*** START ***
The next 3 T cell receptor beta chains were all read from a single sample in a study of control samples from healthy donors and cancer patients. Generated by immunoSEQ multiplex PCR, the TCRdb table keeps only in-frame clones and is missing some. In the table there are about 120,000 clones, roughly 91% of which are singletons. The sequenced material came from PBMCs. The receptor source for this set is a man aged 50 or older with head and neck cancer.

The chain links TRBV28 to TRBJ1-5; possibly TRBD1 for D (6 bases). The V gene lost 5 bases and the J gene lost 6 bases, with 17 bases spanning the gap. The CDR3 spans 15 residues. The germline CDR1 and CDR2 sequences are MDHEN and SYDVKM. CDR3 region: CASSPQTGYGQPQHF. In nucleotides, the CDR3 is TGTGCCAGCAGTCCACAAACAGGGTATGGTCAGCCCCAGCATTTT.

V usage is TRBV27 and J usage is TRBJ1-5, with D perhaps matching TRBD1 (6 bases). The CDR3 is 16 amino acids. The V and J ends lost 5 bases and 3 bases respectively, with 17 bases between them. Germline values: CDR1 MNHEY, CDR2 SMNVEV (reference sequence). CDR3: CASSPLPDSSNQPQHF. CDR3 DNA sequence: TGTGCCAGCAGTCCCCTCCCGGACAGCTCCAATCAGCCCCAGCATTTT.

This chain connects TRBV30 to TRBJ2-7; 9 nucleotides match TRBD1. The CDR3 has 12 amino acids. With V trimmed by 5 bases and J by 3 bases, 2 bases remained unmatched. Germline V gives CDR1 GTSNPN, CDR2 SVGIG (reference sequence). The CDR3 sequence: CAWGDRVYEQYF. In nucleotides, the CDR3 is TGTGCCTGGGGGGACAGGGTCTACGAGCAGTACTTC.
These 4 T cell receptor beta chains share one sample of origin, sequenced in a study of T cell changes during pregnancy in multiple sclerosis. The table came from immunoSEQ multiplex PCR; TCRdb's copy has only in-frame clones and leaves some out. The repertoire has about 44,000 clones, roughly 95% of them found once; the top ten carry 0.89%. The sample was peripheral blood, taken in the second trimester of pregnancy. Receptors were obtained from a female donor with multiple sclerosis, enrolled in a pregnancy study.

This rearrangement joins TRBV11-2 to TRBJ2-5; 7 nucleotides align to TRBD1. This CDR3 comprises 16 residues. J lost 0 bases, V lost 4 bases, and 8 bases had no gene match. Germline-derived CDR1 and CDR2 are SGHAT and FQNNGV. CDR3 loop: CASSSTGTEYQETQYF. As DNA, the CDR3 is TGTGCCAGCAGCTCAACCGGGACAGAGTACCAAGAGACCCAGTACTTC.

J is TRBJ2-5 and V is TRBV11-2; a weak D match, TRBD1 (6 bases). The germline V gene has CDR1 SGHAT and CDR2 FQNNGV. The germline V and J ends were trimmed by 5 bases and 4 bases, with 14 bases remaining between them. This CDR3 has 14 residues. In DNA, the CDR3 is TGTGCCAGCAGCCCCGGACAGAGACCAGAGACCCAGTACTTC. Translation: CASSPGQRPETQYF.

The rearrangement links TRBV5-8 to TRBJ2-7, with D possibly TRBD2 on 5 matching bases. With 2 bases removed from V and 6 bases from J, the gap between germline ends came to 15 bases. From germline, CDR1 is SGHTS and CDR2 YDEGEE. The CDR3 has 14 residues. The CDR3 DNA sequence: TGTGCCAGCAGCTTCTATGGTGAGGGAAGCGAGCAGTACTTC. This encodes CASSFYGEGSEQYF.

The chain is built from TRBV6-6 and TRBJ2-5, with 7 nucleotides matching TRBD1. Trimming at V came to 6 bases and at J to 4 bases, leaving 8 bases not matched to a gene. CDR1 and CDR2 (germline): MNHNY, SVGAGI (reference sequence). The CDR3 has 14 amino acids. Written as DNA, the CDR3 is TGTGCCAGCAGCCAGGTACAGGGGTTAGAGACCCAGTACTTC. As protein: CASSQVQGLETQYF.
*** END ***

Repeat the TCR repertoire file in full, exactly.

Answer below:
The next 3 T cell receptor beta chains were all read from a single sample in a study of control samples from healthy donors and cancer patients. Generated by immunoSEQ multiplex PCR, the TCRdb table keeps only in-frame clones and is missing some. In the table there are about 120,000 clones, roughly 91% of which are singletons. The sequenced material came from PBMCs. The receptor source for this set is a man aged 50 or older with head and neck cancer.

The chain links TRBV28 to TRBJ1-5; possibly TRBD1 for D (6 bases). The V gene lost 5 bases and the J gene lost 6 bases, with 17 bases spanning the gap. The CDR3 spans 15 residues. The germline CDR1 and CDR2 sequences are MDHEN and SYDVKM. CDR3 region: CASSPQTGYGQPQHF. In nucleotides, the CDR3 is TGTGCCAGCAGTCCACAAACAGGGTATGGTCAGCCCCAGCATTTT.

V usage is TRBV27 and J usage is TRBJ1-5, with D perhaps matching TRBD1 (6 bases). The CDR3 is 16 amino acids. The V and J ends lost 5 bases and 3 bases respectively, with 17 bases between them. Germline values: CDR1 MNHEY, CDR2 SMNVEV (reference sequence). CDR3: CASSPLPDSSNQPQHF. CDR3 DNA sequence: TGTGCCAGCAGTCCCCTCCCGGACAGCTCCAATCAGCCCCAGCATTTT.

This chain connects TRBV30 to TRBJ2-7; 9 nucleotides match TRBD1. The CDR3 has 12 amino acids. With V trimmed by 5 bases and J by 3 bases, 2 bases remained unmatched. Germline V gives CDR1 GTSNPN, CDR2 SVGIG (reference sequence). The CDR3 sequence: CAWGDRVYEQYF. In nucleotides, the CDR3 is TGTGCCTGGGGGGACAGGGTCTACGAGCAGTACTTC.
These 4 T cell receptor beta chains share one sample of origin, sequenced in a study of T cell changes during pregnancy in multiple sclerosis. The table came from immunoSEQ multiplex PCR; TCRdb's copy has only in-frame clones and leaves some out. The repertoire has about 44,000 clones, roughly 95% of them found once; the top ten carry 0.89%. The sample was peripheral blood, taken in the second trimester of pregnancy. Receptors were obtained from a female donor with multiple sclerosis, enrolled in a pregnancy study.

This rearrangement joins TRBV11-2 to TRBJ2-5; 7 nucleotides align to TRBD1. This CDR3 comprises 16 residues. J lost 0 bases, V lost 4 bases, and 8 bases had no gene match. Germline-derived CDR1 and CDR2 are SGHAT and FQNNGV. CDR3 loop: CASSSTGTEYQETQYF. As DNA, the CDR3 is TGTGCCAGCAGCTCAACCGGGACAGAGTACCAAGAGACCCAGTACTTC.

J is TRBJ2-5 and V is TRBV11-2; a weak D match, TRBD1 (6 bases). The germline V gene has CDR1 SGHAT and CDR2 FQNNGV. The germline V and J ends were trimmed by 5 bases and 4 bases, with 14 bases remaining between them. This CDR3 has 14 residues. In DNA, the CDR3 is TGTGCCAGCAGCCCCGGACAGAGACCAGAGACCCAGTACTTC. Translation: CASSPGQRPETQYF.

The rearrangement links TRBV5-8 to TRBJ2-7, with D possibly TRBD2 on 5 matching bases. With 2 bases removed from V and 6 bases from J, the gap between germline ends came to 15 bases. From germline, CDR1 is SGHTS and CDR2 YDEGEE. The CDR3 has 14 residues. The CDR3 DNA sequence: TGTGCCAGCAGCTTCTATGGTGAGGGAAGCGAGCAGTACTTC. This encodes CASSFYGEGSEQYF.

The chain is built from TRBV6-6 and TRBJ2-5, with 7 nucleotides matching TRBD1. Trimming at V came to 6 bases and at J to 4 bases, leaving 8 bases not matched to a gene. CDR1 and CDR2 (germline): MNHNY, SVGAGI (reference sequence). The CDR3 has 14 amino acids. Written as DNA, the CDR3 is TGTGCCAGCAGCCAGGTACAGGGGTTAGAGACCCAGTACTTC. As protein: CASSQVQGLETQYF.